Preserving landfill capacity is a foremost objective for today’s landfill operators thanks to increasing complications with both permitting of new sites and expansion of existing ones.

In an effort to maximize the capacity at its 300-acre landfill in Manchester, New Jersey, Ocean County Landfill Corp. began to look at options in the mid-2000s for preserving space at the site.

The company first looked at redeveloping an older, unlined portion of its landfill built between 1972 and 1985, which comprised around 60 acres. The original goal was to expand capacity and extend the lifespan without requiring a horizontal or vertical expansion beyond what the landfill was presently permitted for.

“The footprint of the landfill is pretty well-established, and we don’t really have the luxury of going out any farther without encroaching on neighborhoods and wetlands and things like that,” explains Martin Ryan, vice president of engineering at Ocean County Landfill Corp. “So, as we were looking at the lifespan of our facility and trying to figure out ways to squeeze a little more time out of it, we thought that certainly a vertical expansion was something that was a possibility, but that’s not a definite thing that will get approved by the regulators. Also, I think there’s some sensitivity to the surrounding community, as well. You don’t want to have this huge mountain of garbage sticking up out of the pine trees [that surround the landfill], so we had kind of settled on our final elevation with some sensitivity to the surrounding community.”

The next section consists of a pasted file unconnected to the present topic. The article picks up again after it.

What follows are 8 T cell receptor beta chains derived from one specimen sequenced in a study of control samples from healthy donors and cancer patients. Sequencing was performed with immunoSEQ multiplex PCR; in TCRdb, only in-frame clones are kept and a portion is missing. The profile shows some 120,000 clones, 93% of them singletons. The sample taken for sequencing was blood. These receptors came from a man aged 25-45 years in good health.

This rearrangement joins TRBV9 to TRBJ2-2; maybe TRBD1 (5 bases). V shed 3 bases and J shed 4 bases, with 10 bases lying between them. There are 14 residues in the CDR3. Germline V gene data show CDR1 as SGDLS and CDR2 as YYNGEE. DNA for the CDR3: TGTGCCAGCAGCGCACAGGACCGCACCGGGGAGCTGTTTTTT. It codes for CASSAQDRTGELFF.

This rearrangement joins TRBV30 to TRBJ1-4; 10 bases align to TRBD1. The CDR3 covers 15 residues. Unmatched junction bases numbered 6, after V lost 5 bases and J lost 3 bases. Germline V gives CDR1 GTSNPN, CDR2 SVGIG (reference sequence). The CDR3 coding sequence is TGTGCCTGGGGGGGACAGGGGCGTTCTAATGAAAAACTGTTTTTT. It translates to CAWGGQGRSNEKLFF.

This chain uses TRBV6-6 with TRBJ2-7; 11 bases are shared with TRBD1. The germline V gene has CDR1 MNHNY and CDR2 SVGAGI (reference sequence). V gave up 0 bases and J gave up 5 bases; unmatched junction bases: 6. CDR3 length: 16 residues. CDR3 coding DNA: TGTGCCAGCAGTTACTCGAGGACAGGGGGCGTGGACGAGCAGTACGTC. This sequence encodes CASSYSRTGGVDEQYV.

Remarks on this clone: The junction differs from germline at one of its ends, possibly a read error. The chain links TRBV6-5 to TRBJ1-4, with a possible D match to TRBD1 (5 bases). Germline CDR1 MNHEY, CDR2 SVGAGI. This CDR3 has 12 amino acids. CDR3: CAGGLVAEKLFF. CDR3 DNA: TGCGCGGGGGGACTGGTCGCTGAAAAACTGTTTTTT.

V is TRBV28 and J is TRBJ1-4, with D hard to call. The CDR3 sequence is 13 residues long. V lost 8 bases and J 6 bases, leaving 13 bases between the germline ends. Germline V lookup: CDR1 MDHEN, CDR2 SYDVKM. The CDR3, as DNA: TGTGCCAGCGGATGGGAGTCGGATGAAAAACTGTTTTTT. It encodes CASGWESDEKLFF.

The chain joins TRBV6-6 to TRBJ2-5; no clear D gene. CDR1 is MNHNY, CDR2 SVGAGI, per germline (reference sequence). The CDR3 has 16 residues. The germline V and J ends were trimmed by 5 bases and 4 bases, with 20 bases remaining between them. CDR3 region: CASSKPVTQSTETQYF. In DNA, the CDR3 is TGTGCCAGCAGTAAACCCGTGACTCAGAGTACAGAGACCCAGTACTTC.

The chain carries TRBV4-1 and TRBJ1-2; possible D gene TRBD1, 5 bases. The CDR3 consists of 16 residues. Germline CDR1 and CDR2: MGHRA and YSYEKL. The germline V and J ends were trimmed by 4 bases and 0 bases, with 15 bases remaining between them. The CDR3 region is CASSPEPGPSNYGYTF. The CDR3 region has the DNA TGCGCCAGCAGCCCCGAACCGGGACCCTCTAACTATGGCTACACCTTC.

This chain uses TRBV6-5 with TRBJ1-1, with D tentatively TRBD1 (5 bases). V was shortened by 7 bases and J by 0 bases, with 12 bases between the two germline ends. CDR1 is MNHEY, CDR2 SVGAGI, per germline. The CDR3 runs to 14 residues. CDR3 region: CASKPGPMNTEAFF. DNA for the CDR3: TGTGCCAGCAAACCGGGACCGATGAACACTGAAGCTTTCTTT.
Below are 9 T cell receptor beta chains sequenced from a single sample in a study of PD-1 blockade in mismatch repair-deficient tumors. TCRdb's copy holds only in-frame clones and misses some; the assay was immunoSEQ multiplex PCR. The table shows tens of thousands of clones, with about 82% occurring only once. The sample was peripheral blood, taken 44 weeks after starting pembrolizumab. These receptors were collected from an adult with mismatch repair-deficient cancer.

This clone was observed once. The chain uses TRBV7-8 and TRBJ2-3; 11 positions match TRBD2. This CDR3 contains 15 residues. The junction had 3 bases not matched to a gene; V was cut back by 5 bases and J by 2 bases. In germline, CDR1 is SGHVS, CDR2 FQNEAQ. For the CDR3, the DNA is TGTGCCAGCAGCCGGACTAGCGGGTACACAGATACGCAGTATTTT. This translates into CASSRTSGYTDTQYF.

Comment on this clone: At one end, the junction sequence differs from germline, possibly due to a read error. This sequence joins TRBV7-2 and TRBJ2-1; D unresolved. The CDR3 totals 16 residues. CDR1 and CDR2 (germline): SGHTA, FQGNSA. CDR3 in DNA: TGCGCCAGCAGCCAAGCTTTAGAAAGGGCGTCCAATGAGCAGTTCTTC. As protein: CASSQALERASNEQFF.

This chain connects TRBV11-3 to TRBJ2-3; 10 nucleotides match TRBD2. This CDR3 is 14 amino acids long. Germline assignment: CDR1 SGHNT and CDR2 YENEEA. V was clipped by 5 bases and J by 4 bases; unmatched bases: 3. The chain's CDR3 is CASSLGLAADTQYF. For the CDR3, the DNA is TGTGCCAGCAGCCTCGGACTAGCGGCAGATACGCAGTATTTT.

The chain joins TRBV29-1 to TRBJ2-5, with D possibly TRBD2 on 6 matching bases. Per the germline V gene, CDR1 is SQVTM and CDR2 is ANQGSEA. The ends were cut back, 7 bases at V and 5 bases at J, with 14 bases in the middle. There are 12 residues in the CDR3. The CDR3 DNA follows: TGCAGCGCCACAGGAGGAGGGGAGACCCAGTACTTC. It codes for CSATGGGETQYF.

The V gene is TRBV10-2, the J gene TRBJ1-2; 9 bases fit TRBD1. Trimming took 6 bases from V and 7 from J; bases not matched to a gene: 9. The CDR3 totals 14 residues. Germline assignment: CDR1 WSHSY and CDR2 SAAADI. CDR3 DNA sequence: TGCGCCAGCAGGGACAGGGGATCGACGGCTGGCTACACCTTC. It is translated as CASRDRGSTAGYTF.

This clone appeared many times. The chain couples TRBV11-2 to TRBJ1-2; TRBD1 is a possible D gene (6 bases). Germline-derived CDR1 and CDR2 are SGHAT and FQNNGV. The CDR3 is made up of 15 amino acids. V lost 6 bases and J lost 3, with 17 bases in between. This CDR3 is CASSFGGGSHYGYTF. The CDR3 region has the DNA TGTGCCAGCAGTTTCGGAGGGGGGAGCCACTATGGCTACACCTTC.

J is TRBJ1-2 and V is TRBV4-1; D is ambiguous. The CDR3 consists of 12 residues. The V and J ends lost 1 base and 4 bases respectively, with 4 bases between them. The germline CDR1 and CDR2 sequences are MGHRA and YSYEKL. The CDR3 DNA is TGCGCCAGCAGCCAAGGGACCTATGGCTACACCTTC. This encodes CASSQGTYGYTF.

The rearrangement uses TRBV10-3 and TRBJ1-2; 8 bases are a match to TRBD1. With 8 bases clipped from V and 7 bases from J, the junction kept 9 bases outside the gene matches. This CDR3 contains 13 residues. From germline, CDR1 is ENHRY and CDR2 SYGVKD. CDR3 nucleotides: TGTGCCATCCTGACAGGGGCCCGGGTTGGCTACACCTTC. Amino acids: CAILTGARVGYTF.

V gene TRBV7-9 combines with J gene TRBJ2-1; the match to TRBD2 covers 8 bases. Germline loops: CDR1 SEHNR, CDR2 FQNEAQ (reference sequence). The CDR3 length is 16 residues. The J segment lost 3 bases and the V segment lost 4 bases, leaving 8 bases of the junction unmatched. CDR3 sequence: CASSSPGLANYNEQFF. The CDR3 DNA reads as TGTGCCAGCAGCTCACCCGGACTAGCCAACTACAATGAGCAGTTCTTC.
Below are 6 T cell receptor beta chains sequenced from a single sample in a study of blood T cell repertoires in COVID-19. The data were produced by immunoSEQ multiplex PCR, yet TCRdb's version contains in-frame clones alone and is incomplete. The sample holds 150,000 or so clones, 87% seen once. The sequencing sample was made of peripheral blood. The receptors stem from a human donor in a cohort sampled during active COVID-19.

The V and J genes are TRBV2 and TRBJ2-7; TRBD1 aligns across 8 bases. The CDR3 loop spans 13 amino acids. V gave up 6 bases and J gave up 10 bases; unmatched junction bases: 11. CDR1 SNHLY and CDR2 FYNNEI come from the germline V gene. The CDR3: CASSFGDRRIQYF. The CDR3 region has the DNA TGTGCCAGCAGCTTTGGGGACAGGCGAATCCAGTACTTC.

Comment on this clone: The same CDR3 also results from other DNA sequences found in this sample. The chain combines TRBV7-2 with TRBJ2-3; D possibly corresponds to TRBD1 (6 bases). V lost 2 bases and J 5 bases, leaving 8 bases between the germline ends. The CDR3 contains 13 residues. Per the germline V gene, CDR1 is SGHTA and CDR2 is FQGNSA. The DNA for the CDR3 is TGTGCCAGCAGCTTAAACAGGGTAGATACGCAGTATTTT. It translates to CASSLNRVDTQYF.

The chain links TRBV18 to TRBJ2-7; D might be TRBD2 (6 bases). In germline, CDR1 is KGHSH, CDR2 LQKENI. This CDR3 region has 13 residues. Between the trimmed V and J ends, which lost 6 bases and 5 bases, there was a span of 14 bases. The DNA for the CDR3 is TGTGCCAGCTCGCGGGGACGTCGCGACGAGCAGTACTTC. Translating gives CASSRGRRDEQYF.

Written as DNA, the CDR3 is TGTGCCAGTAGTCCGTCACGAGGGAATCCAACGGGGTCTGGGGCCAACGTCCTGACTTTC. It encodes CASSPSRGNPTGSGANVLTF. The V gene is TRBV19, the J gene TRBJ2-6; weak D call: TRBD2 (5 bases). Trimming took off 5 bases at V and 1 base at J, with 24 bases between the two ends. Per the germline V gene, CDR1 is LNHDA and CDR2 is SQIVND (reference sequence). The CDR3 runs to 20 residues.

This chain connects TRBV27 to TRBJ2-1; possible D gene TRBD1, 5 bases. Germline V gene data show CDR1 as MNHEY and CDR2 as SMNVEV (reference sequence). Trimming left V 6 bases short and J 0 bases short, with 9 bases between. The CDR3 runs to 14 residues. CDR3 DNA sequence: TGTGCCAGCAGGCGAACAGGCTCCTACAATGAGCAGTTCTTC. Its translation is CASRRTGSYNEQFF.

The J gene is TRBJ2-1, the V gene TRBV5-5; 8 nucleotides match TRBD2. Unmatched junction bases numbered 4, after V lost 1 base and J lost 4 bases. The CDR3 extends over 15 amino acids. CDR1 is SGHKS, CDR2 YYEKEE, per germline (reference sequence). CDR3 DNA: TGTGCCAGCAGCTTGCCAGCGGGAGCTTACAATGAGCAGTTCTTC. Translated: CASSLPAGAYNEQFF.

Ryan says the company first discussed an overliner design where new waste could be placed on top of the existing capped areas within the vertical limits the site was approved for. In order to assess the viability of this, Ocean County Landfill Corp. had waste composition tests performed. The primary goals were to gauge the thickness of cover soils and to obtain waste characterization, condition and stage of decomposition data.

“The firm we hired did a biomethane potential (BMP) test, which basically said that the waste was largely ‘cooked,’ for lack of a better word,” Ryan says. “This meant it was largely decomposed. The testing also found the mass should be stable and not prone to a lot of settlement, while simultaneously showing that there was quite a bit of cover soil there.”

Ryan says, at the time, the landfill was importing almost every yard of soil it was using for cover and capping construction. Between the desire to minimize the height of waste at the landfill and the ample supply of cover soil that would eliminate the need to outsource from third parties, Ocean County Landfill Corp. decided that landfill mining, not installing an overliner, was the best course of action.

Ryan says that, at the time, no landfill mining project of the scale the company was proposing had been undertaken in New Jersey. This necessitated both ample planning and time needed to secure permitting.